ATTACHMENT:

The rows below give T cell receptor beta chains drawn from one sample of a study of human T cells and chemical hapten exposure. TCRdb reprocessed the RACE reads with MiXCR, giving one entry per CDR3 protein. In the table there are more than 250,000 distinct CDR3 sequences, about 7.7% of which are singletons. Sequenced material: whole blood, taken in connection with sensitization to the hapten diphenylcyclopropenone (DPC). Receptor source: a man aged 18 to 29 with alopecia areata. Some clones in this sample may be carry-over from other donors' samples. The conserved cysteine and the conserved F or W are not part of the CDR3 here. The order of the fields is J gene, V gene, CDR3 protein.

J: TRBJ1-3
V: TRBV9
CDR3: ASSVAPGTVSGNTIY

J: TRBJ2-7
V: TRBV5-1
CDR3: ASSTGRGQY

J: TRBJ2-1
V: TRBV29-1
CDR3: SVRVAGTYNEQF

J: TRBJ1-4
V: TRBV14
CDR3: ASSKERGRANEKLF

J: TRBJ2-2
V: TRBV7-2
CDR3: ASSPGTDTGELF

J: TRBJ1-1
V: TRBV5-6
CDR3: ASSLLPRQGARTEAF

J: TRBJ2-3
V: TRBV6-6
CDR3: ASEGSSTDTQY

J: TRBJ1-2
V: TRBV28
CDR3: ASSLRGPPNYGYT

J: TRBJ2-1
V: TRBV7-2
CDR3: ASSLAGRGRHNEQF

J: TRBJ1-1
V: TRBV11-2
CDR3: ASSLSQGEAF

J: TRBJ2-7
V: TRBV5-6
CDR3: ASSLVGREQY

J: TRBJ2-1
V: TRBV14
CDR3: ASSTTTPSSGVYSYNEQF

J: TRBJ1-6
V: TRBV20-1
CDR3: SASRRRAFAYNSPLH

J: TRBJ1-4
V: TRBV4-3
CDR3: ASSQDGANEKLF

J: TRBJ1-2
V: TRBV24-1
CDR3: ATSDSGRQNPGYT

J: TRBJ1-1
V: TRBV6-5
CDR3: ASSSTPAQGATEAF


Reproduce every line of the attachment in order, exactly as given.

The rows below give T cell receptor beta chains drawn from one sample of a study of human T cells and chemical hapten exposure. TCRdb reprocessed the RACE reads with MiXCR, giving one entry per CDR3 protein. In the table there are more than 250,000 distinct CDR3 sequences, about 7.7% of which are singletons. Sequenced material: whole blood, taken in connection with sensitization to the hapten diphenylcyclopropenone (DPC). Receptor source: a man aged 18 to 29 with alopecia areata. Some clones in this sample may be carry-over from other donors' samples. The conserved cysteine and the conserved F or W are not part of the CDR3 here. The order of the fields is J gene, V gene, CDR3 protein.

J: TRBJ1-3
V: TRBV9
CDR3: ASSVAPGTVSGNTIY

J: TRBJ2-7
V: TRBV5-1
CDR3: ASSTGRGQY

J: TRBJ2-1
V: TRBV29-1
CDR3: SVRVAGTYNEQF

J: TRBJ1-4
V: TRBV14
CDR3: ASSKERGRANEKLF

J: TRBJ2-2
V: TRBV7-2
CDR3: ASSPGTDTGELF

J: TRBJ1-1
V: TRBV5-6
CDR3: ASSLLPRQGARTEAF

J: TRBJ2-3
V: TRBV6-6
CDR3: ASEGSSTDTQY

J: TRBJ1-2
V: TRBV28
CDR3: ASSLRGPPNYGYT

J: TRBJ2-1
V: TRBV7-2
CDR3: ASSLAGRGRHNEQF

J: TRBJ1-1
V: TRBV11-2
CDR3: ASSLSQGEAF

J: TRBJ2-7
V: TRBV5-6
CDR3: ASSLVGREQY

J: TRBJ2-1
V: TRBV14
CDR3: ASSTTTPSSGVYSYNEQF

J: TRBJ1-6
V: TRBV20-1
CDR3: SASRRRAFAYNSPLH

J: TRBJ1-4
V: TRBV4-3
CDR3: ASSQDGANEKLF

J: TRBJ1-2
V: TRBV24-1
CDR3: ATSDSGRQNPGYT

J: TRBJ1-1
V: TRBV6-5
CDR3: ASSSTPAQGATEAF